University support, adjustment, and mental health in tertiary education students in Hong Kong

Research output: Contribution to conferencePaper

Abstract

Depression, anxiety and stress of moderate to severe levels were found in 21%, 41% and 27% of university students in Hong Kong respectively. The development of a screening tool for assessing adjustment difficulties among tertiary education students is helpful for counselling professionals in university. The Student Perception of University Support and Structure Scale (SPUSS), based on concepts articulated in Baumrind’s theory of parenting styles, to measure a supportive and structured college environment. The present study used exploratory and confirmatory factor analysis to examine whether the SPUSS’ structure is consistent with the typology of four parenting styles. Secondly, factor scores were used to test the hypothesis that a supportive and structured university environment would be associated with students’ psychological adjustment as indicated by measures of depression, anxiety, and stress. Participants were 773 tertiary education students aged 18 to 25 from three Hong Kong universities. The SPUSS shows a four-factor structure consistent with models of parenting styles; the factor scores have excellent psychometric properties; and the factors represent students’ views of the university environment as authoritative, authoritarian, permissive, or neglectful. This model is different from Yau’s three-factor data-driven model, which identified factors representing psychological, academic, and social adjustment. (2) This study provides evidence of predictive validity in that higher scores on the authoritative factor were related to the lower levels of anxiety, depression, and stress. Only about 2% of students in Hong Kong leave university without completing theirdegree program, compared to rates of between 20% and 40% in the US and the UK. This number suggests that students in Hong Kong enjoy their studies and life atuniversity. However, one large-scale mental health survey of 7915 first year HongKong university students suggested otherwise. Depression, anxiety and stress ofmoderate to severe levels were found in 21%, 41% and 27% of university studentsrespectively. The present study used exploratory and confirmatory factor analysis toexamine whether the SPUSS' structure is consistent with the typology of four parentingstyles. Secondly, factor scores were used to test the hypothesis that a supportive andstructured university environment would be associated with students' psychologicaladjustment as indicated by measures of depression, anxiety, and stress. Participants were 773 tertiary education students aged 18 to 25 from three Hong Kong Universities. The results indicated that (1) the SPUSS shows a four-factor structure consistent withmodels of parenting styles; the factor scores have excellent psychometric properties; and the factors represent students' views of the university environment as authoritative, authoritarian, permissive, or neglectful. This model is different from Yau et al.'s threefactordata-driven model, which identified factors representing psychological, academic, and social adjustment. (2) This study provides evidence of predictive validityin that higher scores on the authoritative factor were related to the lower levels ofanxiety, depression, and stress.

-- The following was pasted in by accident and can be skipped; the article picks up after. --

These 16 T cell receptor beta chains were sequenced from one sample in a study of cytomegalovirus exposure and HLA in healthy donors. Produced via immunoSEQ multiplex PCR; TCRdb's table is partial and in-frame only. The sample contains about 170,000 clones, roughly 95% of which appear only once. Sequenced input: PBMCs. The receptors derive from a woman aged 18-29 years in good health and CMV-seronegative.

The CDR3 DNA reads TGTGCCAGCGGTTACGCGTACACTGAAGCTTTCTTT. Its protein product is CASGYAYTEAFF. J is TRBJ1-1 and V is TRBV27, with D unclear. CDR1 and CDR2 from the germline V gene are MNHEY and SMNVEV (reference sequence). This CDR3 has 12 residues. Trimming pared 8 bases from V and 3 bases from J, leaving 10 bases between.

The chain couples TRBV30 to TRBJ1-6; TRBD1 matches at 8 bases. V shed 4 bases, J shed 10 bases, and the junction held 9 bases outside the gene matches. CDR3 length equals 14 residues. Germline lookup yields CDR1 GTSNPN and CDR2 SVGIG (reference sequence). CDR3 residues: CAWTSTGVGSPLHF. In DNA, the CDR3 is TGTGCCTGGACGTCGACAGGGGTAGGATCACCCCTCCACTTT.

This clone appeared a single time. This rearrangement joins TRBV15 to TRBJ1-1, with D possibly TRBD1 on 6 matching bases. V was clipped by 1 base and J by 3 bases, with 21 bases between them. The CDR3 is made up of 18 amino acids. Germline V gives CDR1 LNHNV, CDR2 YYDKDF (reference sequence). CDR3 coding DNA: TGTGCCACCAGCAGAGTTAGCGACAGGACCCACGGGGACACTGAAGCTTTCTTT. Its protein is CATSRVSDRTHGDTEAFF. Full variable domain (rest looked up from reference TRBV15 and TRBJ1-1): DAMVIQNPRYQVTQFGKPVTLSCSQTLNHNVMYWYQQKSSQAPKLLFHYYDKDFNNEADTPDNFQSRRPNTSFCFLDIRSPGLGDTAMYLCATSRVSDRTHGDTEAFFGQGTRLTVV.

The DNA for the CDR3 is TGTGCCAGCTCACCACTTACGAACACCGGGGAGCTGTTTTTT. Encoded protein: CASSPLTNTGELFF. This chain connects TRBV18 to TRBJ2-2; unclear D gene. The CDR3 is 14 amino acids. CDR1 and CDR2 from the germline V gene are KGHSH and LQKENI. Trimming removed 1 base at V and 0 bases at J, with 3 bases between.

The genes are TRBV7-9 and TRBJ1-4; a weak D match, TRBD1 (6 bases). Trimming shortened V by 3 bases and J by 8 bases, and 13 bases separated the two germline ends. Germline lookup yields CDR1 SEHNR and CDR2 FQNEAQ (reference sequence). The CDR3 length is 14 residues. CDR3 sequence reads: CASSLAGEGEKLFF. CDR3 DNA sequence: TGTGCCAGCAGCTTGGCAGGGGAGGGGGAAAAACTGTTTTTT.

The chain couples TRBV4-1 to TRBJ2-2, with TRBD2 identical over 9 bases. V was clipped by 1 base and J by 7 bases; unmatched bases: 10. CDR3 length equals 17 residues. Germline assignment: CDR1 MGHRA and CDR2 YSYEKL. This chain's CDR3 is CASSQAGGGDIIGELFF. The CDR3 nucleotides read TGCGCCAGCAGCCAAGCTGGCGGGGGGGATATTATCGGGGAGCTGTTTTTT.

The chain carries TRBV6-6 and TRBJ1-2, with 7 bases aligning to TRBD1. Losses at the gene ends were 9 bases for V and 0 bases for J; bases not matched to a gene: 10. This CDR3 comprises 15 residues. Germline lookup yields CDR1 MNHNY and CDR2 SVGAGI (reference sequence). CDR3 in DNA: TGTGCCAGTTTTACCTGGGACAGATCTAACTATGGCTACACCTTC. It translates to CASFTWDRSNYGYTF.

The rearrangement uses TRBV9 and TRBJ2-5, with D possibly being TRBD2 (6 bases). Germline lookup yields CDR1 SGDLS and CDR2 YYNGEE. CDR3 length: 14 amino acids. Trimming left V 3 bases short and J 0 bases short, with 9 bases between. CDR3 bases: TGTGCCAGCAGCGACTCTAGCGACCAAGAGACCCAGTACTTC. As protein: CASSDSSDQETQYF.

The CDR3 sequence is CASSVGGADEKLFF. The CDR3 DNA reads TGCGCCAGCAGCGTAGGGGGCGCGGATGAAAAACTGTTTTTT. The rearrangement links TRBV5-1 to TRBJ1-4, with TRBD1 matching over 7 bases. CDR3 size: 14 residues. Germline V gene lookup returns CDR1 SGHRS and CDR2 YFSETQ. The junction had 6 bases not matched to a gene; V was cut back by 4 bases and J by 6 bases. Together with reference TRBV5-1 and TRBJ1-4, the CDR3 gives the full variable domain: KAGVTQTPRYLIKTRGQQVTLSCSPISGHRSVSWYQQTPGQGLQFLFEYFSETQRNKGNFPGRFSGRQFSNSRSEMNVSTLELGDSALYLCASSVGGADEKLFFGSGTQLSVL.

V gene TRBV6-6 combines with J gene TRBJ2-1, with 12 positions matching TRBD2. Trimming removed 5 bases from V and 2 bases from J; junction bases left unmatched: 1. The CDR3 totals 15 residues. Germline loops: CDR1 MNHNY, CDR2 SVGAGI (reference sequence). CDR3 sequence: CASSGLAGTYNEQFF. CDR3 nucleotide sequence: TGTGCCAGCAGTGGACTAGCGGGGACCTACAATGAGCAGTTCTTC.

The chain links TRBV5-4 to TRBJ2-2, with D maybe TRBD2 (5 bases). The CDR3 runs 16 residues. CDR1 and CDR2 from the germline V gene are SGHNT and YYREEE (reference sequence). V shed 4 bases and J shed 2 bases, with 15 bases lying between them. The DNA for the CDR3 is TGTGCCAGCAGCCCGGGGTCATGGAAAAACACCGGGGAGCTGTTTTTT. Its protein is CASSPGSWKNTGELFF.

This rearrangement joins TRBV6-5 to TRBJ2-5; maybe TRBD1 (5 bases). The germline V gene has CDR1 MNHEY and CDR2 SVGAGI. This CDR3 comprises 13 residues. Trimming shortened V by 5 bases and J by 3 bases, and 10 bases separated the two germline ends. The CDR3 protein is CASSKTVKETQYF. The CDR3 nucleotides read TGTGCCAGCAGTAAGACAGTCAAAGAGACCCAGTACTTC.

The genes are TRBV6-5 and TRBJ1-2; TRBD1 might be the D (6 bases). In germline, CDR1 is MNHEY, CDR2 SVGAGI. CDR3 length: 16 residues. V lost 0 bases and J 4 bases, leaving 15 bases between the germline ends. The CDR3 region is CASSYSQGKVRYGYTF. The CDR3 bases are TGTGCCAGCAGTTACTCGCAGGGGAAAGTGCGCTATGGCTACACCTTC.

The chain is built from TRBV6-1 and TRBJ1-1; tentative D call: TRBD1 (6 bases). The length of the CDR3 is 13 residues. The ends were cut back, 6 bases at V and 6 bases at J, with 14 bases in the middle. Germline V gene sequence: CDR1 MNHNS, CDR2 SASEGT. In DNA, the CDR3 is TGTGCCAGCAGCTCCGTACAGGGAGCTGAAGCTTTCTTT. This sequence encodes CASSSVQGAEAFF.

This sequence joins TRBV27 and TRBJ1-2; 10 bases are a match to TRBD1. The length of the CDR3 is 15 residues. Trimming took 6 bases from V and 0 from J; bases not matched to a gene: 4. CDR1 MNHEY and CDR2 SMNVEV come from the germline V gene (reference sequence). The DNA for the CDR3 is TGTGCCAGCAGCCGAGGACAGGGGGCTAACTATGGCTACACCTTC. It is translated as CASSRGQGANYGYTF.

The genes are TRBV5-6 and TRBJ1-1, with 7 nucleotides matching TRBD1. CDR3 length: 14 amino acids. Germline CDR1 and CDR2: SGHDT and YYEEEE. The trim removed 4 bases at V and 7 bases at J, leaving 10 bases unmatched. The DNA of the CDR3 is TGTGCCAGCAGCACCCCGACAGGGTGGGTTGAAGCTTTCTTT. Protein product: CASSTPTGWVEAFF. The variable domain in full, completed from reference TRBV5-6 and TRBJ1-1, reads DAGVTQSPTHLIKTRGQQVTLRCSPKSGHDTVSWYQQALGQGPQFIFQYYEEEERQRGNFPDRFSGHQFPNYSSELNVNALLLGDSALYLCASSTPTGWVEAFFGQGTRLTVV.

Original languageEnglish
Publication statusPublished - May 2017

Citation

Leung, C. H. (2017, May). University support, adjustment, and mental health in tertiary education students in Hong Kong. Paper presented at the 2017 Prague International Academic Conference on Education & Social Sciences, Ibis Praha Old Town, Prague, Czechia.

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